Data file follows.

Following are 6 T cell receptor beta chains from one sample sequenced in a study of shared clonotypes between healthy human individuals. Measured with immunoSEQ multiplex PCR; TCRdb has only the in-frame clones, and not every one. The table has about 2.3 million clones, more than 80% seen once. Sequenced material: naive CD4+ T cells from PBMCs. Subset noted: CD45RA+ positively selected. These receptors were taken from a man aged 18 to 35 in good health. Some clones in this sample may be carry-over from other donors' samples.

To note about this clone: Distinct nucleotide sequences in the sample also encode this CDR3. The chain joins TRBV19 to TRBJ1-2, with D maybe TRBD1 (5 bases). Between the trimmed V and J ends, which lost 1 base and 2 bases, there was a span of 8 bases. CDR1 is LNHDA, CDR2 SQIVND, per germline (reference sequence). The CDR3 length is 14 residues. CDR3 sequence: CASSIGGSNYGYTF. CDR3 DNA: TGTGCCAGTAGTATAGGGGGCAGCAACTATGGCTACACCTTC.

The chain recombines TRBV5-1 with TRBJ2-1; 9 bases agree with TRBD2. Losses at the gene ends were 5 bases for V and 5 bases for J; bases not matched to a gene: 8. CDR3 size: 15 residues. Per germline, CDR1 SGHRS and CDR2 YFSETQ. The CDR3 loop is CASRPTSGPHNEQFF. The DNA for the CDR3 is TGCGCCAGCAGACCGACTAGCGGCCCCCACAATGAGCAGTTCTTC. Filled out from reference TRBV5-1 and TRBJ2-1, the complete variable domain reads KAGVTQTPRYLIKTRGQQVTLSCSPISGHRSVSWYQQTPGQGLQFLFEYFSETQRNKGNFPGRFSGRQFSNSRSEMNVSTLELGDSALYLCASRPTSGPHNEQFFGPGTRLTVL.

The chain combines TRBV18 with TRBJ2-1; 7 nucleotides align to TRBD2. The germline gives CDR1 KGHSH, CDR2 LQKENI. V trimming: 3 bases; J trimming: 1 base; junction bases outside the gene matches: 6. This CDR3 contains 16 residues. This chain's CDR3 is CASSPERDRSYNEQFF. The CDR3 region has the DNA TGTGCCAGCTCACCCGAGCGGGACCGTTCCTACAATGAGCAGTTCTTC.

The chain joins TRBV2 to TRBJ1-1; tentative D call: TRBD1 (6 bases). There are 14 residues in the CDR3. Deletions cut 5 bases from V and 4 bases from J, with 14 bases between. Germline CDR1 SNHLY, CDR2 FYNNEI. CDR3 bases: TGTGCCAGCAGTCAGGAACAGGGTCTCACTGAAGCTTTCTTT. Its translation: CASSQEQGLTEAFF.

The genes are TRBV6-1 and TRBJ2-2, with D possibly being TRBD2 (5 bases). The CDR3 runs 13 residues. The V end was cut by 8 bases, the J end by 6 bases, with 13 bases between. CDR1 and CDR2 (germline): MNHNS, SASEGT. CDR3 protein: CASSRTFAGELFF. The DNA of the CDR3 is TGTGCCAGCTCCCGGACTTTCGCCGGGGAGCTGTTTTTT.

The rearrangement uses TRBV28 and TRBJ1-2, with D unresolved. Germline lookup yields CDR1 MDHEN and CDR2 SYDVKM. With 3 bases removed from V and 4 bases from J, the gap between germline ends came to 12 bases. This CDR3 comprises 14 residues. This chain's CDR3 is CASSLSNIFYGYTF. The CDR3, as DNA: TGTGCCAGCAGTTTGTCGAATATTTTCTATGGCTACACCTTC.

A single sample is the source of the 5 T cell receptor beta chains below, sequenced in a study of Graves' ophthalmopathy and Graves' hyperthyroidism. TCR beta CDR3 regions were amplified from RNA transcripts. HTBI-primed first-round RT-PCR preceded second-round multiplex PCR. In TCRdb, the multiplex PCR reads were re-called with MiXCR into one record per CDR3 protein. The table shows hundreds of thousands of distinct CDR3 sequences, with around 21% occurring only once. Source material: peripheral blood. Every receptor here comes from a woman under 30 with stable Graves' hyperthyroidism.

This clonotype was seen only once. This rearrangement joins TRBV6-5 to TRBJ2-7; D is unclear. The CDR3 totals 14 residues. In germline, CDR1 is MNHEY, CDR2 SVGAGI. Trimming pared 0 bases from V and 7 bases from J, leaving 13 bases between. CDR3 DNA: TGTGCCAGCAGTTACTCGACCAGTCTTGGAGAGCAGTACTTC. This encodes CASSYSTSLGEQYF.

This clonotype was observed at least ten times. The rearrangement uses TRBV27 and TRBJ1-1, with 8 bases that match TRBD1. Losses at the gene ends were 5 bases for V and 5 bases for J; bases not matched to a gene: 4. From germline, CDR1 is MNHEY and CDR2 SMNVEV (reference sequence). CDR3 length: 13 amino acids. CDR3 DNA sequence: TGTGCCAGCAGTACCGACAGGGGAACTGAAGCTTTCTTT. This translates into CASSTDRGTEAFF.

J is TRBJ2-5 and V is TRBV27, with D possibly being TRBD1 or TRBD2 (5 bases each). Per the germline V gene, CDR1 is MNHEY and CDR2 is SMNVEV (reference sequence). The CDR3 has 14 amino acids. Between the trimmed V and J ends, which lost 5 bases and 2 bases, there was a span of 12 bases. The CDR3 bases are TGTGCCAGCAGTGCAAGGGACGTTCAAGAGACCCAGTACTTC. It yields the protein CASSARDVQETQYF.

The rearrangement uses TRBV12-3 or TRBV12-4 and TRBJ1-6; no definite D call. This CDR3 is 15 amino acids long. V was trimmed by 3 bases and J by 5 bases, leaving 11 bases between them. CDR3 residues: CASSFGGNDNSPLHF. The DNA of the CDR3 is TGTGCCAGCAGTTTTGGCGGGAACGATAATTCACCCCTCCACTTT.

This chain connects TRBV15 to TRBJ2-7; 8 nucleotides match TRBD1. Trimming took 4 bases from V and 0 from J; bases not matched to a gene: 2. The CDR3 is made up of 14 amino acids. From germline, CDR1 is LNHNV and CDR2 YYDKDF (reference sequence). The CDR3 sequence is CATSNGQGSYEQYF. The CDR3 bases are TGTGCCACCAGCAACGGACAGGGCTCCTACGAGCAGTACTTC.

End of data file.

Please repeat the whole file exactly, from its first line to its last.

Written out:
Following are 6 T cell receptor beta chains from one sample sequenced in a study of shared clonotypes between healthy human individuals. Measured with immunoSEQ multiplex PCR; TCRdb has only the in-frame clones, and not every one. The table has about 2.3 million clones, more than 80% seen once. Sequenced material: naive CD4+ T cells from PBMCs. Subset noted: CD45RA+ positively selected. These receptors were taken from a man aged 18 to 35 in good health. Some clones in this sample may be carry-over from other donors' samples.

To note about this clone: Distinct nucleotide sequences in the sample also encode this CDR3. The chain joins TRBV19 to TRBJ1-2, with D maybe TRBD1 (5 bases). Between the trimmed V and J ends, which lost 1 base and 2 bases, there was a span of 8 bases. CDR1 is LNHDA, CDR2 SQIVND, per germline (reference sequence). The CDR3 length is 14 residues. CDR3 sequence: CASSIGGSNYGYTF. CDR3 DNA: TGTGCCAGTAGTATAGGGGGCAGCAACTATGGCTACACCTTC.

The chain recombines TRBV5-1 with TRBJ2-1; 9 bases agree with TRBD2. Losses at the gene ends were 5 bases for V and 5 bases for J; bases not matched to a gene: 8. CDR3 size: 15 residues. Per germline, CDR1 SGHRS and CDR2 YFSETQ. The CDR3 loop is CASRPTSGPHNEQFF. The DNA for the CDR3 is TGCGCCAGCAGACCGACTAGCGGCCCCCACAATGAGCAGTTCTTC. Filled out from reference TRBV5-1 and TRBJ2-1, the complete variable domain reads KAGVTQTPRYLIKTRGQQVTLSCSPISGHRSVSWYQQTPGQGLQFLFEYFSETQRNKGNFPGRFSGRQFSNSRSEMNVSTLELGDSALYLCASRPTSGPHNEQFFGPGTRLTVL.

The chain combines TRBV18 with TRBJ2-1; 7 nucleotides align to TRBD2. The germline gives CDR1 KGHSH, CDR2 LQKENI. V trimming: 3 bases; J trimming: 1 base; junction bases outside the gene matches: 6. This CDR3 contains 16 residues. This chain's CDR3 is CASSPERDRSYNEQFF. The CDR3 region has the DNA TGTGCCAGCTCACCCGAGCGGGACCGTTCCTACAATGAGCAGTTCTTC.

The chain joins TRBV2 to TRBJ1-1; tentative D call: TRBD1 (6 bases). There are 14 residues in the CDR3. Deletions cut 5 bases from V and 4 bases from J, with 14 bases between. Germline CDR1 SNHLY, CDR2 FYNNEI. CDR3 bases: TGTGCCAGCAGTCAGGAACAGGGTCTCACTGAAGCTTTCTTT. Its translation: CASSQEQGLTEAFF.

The genes are TRBV6-1 and TRBJ2-2, with D possibly being TRBD2 (5 bases). The CDR3 runs 13 residues. The V end was cut by 8 bases, the J end by 6 bases, with 13 bases between. CDR1 and CDR2 (germline): MNHNS, SASEGT. CDR3 protein: CASSRTFAGELFF. The DNA of the CDR3 is TGTGCCAGCTCCCGGACTTTCGCCGGGGAGCTGTTTTTT.

The rearrangement uses TRBV28 and TRBJ1-2, with D unresolved. Germline lookup yields CDR1 MDHEN and CDR2 SYDVKM. With 3 bases removed from V and 4 bases from J, the gap between germline ends came to 12 bases. This CDR3 comprises 14 residues. This chain's CDR3 is CASSLSNIFYGYTF. The CDR3, as DNA: TGTGCCAGCAGTTTGTCGAATATTTTCTATGGCTACACCTTC.

A single sample is the source of the 5 T cell receptor beta chains below, sequenced in a study of Graves' ophthalmopathy and Graves' hyperthyroidism. TCR beta CDR3 regions were amplified from RNA transcripts. HTBI-primed first-round RT-PCR preceded second-round multiplex PCR. In TCRdb, the multiplex PCR reads were re-called with MiXCR into one record per CDR3 protein. The table shows hundreds of thousands of distinct CDR3 sequences, with around 21% occurring only once. Source material: peripheral blood. Every receptor here comes from a woman under 30 with stable Graves' hyperthyroidism.

This clonotype was seen only once. This rearrangement joins TRBV6-5 to TRBJ2-7; D is unclear. The CDR3 totals 14 residues. In germline, CDR1 is MNHEY, CDR2 SVGAGI. Trimming pared 0 bases from V and 7 bases from J, leaving 13 bases between. CDR3 DNA: TGTGCCAGCAGTTACTCGACCAGTCTTGGAGAGCAGTACTTC. This encodes CASSYSTSLGEQYF.

This clonotype was observed at least ten times. The rearrangement uses TRBV27 and TRBJ1-1, with 8 bases that match TRBD1. Losses at the gene ends were 5 bases for V and 5 bases for J; bases not matched to a gene: 4. From germline, CDR1 is MNHEY and CDR2 SMNVEV (reference sequence). CDR3 length: 13 amino acids. CDR3 DNA sequence: TGTGCCAGCAGTACCGACAGGGGAACTGAAGCTTTCTTT. This translates into CASSTDRGTEAFF.

J is TRBJ2-5 and V is TRBV27, with D possibly being TRBD1 or TRBD2 (5 bases each). Per the germline V gene, CDR1 is MNHEY and CDR2 is SMNVEV (reference sequence). The CDR3 has 14 amino acids. Between the trimmed V and J ends, which lost 5 bases and 2 bases, there was a span of 12 bases. The CDR3 bases are TGTGCCAGCAGTGCAAGGGACGTTCAAGAGACCCAGTACTTC. It yields the protein CASSARDVQETQYF.

The rearrangement uses TRBV12-3 or TRBV12-4 and TRBJ1-6; no definite D call. This CDR3 is 15 amino acids long. V was trimmed by 3 bases and J by 5 bases, leaving 11 bases between them. CDR3 residues: CASSFGGNDNSPLHF. The DNA of the CDR3 is TGTGCCAGCAGTTTTGGCGGGAACGATAATTCACCCCTCCACTTT.

This chain connects TRBV15 to TRBJ2-7; 8 nucleotides match TRBD1. Trimming took 4 bases from V and 0 from J; bases not matched to a gene: 2. The CDR3 is made up of 14 amino acids. From germline, CDR1 is LNHNV and CDR2 YYDKDF (reference sequence). The CDR3 sequence is CATSNGQGSYEQYF. The CDR3 bases are TGTGCCACCAGCAACGGACAGGGCTCCTACGAGCAGTACTTC.